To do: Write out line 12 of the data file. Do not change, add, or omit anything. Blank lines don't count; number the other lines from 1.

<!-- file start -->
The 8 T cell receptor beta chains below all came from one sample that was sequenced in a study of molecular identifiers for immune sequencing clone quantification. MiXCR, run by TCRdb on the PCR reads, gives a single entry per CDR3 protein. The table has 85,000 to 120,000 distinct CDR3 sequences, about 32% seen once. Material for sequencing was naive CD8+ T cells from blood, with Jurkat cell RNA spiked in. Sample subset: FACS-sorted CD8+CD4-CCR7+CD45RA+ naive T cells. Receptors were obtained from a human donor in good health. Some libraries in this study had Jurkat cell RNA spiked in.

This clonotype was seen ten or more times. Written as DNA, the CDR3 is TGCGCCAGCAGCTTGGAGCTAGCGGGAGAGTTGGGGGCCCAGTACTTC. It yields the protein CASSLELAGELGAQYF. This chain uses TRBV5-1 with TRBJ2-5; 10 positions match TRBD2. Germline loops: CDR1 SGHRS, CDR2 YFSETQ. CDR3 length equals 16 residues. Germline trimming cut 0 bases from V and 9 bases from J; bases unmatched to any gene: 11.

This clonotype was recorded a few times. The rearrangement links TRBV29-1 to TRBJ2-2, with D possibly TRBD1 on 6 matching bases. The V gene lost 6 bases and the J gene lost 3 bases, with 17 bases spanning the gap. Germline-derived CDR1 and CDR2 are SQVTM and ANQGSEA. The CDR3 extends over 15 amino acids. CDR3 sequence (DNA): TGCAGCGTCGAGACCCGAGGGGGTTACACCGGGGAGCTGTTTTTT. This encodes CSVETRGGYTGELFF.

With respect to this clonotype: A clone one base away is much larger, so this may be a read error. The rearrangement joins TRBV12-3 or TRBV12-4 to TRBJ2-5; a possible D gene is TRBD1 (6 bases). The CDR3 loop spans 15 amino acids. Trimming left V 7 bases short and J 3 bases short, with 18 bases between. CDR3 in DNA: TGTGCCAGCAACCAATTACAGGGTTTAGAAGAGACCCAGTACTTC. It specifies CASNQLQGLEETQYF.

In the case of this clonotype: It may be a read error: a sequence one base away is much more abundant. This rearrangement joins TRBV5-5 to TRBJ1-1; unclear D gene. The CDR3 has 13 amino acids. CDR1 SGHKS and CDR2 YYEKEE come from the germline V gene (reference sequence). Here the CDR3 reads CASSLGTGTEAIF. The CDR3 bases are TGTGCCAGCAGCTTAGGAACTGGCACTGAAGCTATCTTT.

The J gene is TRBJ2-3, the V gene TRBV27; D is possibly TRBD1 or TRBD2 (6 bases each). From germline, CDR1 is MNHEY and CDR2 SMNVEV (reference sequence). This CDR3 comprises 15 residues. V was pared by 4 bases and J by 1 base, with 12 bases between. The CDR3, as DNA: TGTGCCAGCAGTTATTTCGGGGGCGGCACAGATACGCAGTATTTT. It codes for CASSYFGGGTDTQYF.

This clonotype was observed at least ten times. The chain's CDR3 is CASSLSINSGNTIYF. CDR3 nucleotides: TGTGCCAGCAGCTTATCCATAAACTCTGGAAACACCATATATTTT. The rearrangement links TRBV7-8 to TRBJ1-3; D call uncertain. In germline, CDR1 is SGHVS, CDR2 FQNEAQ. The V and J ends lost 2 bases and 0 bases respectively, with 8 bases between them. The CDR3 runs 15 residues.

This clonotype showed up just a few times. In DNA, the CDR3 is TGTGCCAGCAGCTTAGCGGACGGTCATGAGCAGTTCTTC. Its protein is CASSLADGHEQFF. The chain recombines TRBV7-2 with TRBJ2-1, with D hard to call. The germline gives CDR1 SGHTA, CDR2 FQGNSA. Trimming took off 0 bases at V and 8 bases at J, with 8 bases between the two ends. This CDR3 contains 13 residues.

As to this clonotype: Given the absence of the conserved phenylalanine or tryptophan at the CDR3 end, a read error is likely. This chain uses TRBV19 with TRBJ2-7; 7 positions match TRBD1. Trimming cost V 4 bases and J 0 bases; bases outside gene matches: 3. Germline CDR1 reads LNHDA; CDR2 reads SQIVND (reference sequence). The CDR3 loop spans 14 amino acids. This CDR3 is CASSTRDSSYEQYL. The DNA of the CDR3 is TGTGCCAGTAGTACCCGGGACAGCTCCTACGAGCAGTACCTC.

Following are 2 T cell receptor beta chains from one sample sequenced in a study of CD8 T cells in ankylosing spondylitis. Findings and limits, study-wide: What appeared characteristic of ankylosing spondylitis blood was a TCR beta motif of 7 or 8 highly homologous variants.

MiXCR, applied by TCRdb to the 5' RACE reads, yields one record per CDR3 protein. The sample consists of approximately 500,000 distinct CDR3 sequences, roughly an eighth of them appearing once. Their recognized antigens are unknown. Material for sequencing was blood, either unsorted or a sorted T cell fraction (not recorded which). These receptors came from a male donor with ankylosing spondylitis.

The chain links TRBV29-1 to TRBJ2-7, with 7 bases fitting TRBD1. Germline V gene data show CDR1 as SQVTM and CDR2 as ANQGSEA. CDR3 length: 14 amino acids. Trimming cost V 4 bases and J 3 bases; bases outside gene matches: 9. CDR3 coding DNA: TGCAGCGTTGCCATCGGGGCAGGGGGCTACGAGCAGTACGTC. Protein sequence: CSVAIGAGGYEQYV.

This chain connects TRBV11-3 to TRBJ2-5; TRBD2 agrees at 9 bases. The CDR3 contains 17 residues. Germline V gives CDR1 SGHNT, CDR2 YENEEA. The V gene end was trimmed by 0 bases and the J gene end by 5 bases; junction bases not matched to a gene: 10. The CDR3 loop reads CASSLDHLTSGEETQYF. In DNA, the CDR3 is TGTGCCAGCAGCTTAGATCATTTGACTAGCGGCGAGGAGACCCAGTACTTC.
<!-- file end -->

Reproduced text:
The chain links TRBV29-1 to TRBJ2-7, with 7 bases fitting TRBD1. Germline V gene data show CDR1 as SQVTM and CDR2 as ANQGSEA. CDR3 length: 14 amino acids. Trimming cost V 4 bases and J 3 bases; bases outside gene matches: 9. CDR3 coding DNA: TGCAGCGTTGCCATCGGGGCAGGGGGCTACGAGCAGTACGTC. Protein sequence: CSVAIGAGGYEQYV.